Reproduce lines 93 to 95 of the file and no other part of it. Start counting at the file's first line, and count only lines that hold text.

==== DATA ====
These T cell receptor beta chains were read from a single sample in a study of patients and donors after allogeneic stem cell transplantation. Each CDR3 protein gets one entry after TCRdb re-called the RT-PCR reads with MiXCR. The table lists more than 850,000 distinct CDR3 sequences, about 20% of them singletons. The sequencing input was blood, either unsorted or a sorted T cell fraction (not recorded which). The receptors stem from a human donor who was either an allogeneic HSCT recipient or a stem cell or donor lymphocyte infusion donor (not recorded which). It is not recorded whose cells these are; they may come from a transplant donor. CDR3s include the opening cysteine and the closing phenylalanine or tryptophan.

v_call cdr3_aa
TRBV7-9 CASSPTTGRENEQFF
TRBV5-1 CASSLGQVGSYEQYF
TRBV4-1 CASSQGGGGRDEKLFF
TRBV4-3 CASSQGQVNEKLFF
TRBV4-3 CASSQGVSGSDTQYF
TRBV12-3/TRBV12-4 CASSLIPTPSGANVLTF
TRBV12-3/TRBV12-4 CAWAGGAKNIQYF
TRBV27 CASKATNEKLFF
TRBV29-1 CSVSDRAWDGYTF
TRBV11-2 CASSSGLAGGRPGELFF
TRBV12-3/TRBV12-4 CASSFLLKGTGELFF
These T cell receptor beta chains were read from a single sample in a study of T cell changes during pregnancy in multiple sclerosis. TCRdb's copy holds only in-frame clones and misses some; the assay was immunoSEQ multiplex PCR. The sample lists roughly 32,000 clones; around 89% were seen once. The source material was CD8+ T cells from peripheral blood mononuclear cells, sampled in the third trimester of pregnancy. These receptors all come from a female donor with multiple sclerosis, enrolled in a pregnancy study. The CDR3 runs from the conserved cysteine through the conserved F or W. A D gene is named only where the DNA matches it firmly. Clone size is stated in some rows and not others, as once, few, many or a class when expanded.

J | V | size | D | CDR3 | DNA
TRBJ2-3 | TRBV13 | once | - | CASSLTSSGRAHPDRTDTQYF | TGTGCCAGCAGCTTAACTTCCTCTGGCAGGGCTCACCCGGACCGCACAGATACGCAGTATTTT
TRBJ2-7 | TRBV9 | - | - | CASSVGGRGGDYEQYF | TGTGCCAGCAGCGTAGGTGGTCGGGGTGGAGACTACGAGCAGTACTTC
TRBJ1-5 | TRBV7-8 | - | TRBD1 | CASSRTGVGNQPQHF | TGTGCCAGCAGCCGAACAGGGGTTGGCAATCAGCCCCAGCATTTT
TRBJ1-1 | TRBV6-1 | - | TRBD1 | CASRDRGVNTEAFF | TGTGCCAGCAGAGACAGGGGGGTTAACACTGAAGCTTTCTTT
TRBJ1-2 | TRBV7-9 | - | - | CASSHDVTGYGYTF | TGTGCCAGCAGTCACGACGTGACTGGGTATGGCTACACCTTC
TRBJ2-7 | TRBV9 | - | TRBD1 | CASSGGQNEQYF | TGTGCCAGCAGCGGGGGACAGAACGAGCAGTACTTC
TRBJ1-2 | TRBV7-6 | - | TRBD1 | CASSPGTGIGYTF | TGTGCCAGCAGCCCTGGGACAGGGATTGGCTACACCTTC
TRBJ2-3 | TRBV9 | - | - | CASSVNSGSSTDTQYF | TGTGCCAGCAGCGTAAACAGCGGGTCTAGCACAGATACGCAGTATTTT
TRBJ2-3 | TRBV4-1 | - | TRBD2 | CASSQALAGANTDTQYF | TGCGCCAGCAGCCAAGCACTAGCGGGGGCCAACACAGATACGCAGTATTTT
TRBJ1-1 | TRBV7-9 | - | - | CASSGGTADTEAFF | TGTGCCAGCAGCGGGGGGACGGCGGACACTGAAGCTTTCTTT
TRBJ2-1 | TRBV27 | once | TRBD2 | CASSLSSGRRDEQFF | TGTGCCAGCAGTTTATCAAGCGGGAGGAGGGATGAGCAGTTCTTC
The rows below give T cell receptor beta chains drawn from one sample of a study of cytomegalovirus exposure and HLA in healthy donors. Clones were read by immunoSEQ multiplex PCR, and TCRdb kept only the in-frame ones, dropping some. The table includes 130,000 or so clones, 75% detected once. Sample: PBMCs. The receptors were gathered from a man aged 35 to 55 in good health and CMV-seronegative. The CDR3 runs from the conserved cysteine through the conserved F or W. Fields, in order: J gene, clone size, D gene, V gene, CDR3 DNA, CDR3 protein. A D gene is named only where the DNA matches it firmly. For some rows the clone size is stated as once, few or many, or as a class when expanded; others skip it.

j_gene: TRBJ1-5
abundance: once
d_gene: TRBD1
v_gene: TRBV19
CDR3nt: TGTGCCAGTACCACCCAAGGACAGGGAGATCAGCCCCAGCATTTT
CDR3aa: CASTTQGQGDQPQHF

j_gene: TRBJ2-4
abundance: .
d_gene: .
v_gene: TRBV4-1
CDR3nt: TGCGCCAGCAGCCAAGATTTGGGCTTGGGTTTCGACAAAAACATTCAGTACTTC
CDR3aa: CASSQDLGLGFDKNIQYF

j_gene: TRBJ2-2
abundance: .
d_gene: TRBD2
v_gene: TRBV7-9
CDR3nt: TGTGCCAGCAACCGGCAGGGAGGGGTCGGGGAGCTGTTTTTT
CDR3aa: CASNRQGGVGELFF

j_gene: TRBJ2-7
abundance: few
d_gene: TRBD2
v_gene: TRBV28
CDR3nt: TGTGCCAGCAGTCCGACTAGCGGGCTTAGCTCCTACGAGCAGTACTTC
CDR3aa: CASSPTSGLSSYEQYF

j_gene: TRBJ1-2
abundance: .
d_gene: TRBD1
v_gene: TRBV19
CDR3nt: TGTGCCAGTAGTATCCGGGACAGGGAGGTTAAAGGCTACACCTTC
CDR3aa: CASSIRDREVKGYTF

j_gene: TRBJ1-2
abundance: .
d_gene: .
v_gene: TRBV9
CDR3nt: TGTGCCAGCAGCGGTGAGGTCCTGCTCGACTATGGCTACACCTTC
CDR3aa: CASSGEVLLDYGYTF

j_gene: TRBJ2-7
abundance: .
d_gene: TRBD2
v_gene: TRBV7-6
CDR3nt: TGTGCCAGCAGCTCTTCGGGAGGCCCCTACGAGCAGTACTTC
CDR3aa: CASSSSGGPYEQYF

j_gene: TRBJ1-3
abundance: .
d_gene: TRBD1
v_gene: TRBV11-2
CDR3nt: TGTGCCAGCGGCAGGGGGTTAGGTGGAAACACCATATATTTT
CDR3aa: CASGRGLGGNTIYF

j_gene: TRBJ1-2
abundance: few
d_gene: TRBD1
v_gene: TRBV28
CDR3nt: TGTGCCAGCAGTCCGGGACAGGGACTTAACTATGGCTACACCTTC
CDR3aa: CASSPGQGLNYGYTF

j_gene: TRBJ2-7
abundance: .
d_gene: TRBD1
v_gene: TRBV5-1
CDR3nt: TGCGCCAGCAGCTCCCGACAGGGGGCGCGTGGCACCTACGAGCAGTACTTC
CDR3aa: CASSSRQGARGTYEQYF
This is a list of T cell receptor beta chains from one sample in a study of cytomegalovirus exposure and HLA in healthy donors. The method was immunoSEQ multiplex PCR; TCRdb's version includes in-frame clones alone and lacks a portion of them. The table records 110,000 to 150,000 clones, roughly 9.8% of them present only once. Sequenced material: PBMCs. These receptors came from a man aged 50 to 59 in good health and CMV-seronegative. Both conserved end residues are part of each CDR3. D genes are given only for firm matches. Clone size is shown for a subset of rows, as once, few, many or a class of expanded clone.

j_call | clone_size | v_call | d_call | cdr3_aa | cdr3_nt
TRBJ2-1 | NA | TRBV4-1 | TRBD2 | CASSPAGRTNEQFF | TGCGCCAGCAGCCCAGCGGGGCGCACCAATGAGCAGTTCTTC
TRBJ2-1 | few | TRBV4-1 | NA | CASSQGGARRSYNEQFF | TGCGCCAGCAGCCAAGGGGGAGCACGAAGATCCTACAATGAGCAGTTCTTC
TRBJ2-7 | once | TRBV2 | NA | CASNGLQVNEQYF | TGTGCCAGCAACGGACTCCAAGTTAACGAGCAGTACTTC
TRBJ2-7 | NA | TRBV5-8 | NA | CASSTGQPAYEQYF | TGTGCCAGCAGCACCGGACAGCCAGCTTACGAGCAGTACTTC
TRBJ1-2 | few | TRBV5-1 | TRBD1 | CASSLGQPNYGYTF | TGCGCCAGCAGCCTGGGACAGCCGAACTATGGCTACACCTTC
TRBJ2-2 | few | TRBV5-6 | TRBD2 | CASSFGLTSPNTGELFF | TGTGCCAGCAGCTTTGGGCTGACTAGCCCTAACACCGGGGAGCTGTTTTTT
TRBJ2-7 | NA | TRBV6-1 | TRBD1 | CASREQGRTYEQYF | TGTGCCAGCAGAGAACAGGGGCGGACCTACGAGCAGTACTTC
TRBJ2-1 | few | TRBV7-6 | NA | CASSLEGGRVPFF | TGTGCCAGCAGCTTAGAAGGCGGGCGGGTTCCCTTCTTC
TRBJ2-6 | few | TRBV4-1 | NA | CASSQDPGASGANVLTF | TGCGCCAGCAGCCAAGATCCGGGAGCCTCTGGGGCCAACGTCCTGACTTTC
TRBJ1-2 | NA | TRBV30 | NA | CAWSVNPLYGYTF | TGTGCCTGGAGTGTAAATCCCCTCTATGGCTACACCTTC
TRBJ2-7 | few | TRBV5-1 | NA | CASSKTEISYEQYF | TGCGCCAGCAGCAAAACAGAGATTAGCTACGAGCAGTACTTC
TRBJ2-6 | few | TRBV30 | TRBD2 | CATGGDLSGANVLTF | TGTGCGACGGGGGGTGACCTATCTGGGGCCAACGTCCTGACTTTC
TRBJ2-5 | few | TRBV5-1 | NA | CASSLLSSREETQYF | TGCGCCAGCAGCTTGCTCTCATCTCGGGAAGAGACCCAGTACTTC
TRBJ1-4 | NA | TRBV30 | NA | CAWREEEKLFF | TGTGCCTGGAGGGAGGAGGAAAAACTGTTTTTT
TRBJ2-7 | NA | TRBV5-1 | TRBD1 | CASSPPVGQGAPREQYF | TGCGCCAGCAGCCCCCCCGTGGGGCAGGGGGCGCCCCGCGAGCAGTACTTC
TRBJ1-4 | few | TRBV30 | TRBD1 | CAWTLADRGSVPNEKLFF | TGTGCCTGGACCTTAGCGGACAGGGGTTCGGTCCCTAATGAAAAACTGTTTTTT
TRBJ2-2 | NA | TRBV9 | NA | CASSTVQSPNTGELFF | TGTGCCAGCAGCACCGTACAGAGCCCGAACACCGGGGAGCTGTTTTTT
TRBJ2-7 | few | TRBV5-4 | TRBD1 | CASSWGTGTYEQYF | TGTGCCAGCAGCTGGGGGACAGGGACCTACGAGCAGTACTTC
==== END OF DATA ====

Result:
TRBJ2-7 | NA | TRBV5-8 | NA | CASSTGQPAYEQYF | TGTGCCAGCAGCACCGGACAGCCAGCTTACGAGCAGTACTTC
TRBJ1-2 | few | TRBV5-1 | TRBD1 | CASSLGQPNYGYTF | TGCGCCAGCAGCCTGGGACAGCCGAACTATGGCTACACCTTC
TRBJ2-2 | few | TRBV5-6 | TRBD2 | CASSFGLTSPNTGELFF | TGTGCCAGCAGCTTTGGGCTGACTAGCCCTAACACCGGGGAGCTGTTTTTT